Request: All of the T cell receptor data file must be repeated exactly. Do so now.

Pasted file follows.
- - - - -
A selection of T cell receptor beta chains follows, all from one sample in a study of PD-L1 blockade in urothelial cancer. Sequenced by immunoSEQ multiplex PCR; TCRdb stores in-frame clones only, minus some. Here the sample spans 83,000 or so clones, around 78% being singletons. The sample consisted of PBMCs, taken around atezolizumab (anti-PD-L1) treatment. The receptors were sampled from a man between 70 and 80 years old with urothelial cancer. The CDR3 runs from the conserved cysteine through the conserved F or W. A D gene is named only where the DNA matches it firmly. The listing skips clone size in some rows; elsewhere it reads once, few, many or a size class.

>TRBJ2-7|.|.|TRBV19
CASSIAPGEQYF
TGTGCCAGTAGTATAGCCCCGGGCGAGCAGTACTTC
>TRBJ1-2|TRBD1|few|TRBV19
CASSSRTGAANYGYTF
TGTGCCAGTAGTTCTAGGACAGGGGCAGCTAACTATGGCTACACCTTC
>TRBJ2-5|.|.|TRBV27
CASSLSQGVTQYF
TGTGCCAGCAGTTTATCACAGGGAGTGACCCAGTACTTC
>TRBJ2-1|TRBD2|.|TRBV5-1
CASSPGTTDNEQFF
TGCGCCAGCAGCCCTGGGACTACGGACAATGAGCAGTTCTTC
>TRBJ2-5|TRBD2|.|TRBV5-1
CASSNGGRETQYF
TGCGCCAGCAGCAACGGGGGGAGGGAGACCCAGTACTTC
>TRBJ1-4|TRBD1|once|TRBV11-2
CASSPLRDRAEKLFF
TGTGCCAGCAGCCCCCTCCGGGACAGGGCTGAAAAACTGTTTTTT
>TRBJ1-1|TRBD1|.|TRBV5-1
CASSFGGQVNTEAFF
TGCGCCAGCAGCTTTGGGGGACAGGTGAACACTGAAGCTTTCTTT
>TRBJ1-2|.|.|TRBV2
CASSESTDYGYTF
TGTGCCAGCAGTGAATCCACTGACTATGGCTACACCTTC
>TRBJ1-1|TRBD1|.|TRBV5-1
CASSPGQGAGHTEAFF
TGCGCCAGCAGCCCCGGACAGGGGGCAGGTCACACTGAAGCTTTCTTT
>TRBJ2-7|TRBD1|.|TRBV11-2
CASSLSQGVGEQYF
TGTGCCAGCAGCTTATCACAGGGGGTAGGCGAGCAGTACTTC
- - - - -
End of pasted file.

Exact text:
A selection of T cell receptor beta chains follows, all from one sample in a study of PD-L1 blockade in urothelial cancer. Sequenced by immunoSEQ multiplex PCR; TCRdb stores in-frame clones only, minus some. Here the sample spans 83,000 or so clones, around 78% being singletons. The sample consisted of PBMCs, taken around atezolizumab (anti-PD-L1) treatment. The receptors were sampled from a man between 70 and 80 years old with urothelial cancer. The CDR3 runs from the conserved cysteine through the conserved F or W. A D gene is named only where the DNA matches it firmly. The listing skips clone size in some rows; elsewhere it reads once, few, many or a size class.

>TRBJ2-7|.|.|TRBV19
CASSIAPGEQYF
TGTGCCAGTAGTATAGCCCCGGGCGAGCAGTACTTC
>TRBJ1-2|TRBD1|few|TRBV19
CASSSRTGAANYGYTF
TGTGCCAGTAGTTCTAGGACAGGGGCAGCTAACTATGGCTACACCTTC
>TRBJ2-5|.|.|TRBV27
CASSLSQGVTQYF
TGTGCCAGCAGTTTATCACAGGGAGTGACCCAGTACTTC
>TRBJ2-1|TRBD2|.|TRBV5-1
CASSPGTTDNEQFF
TGCGCCAGCAGCCCTGGGACTACGGACAATGAGCAGTTCTTC
>TRBJ2-5|TRBD2|.|TRBV5-1
CASSNGGRETQYF
TGCGCCAGCAGCAACGGGGGGAGGGAGACCCAGTACTTC
>TRBJ1-4|TRBD1|once|TRBV11-2
CASSPLRDRAEKLFF
TGTGCCAGCAGCCCCCTCCGGGACAGGGCTGAAAAACTGTTTTTT
>TRBJ1-1|TRBD1|.|TRBV5-1
CASSFGGQVNTEAFF
TGCGCCAGCAGCTTTGGGGGACAGGTGAACACTGAAGCTTTCTTT
>TRBJ1-2|.|.|TRBV2
CASSESTDYGYTF
TGTGCCAGCAGTGAATCCACTGACTATGGCTACACCTTC
>TRBJ1-1|TRBD1|.|TRBV5-1
CASSPGQGAGHTEAFF
TGCGCCAGCAGCCCCGGACAGGGGGCAGGTCACACTGAAGCTTTCTTT
>TRBJ2-7|TRBD1|.|TRBV11-2
CASSLSQGVGEQYF
TGTGCCAGCAGCTTATCACAGGGGGTAGGCGAGCAGTACTTC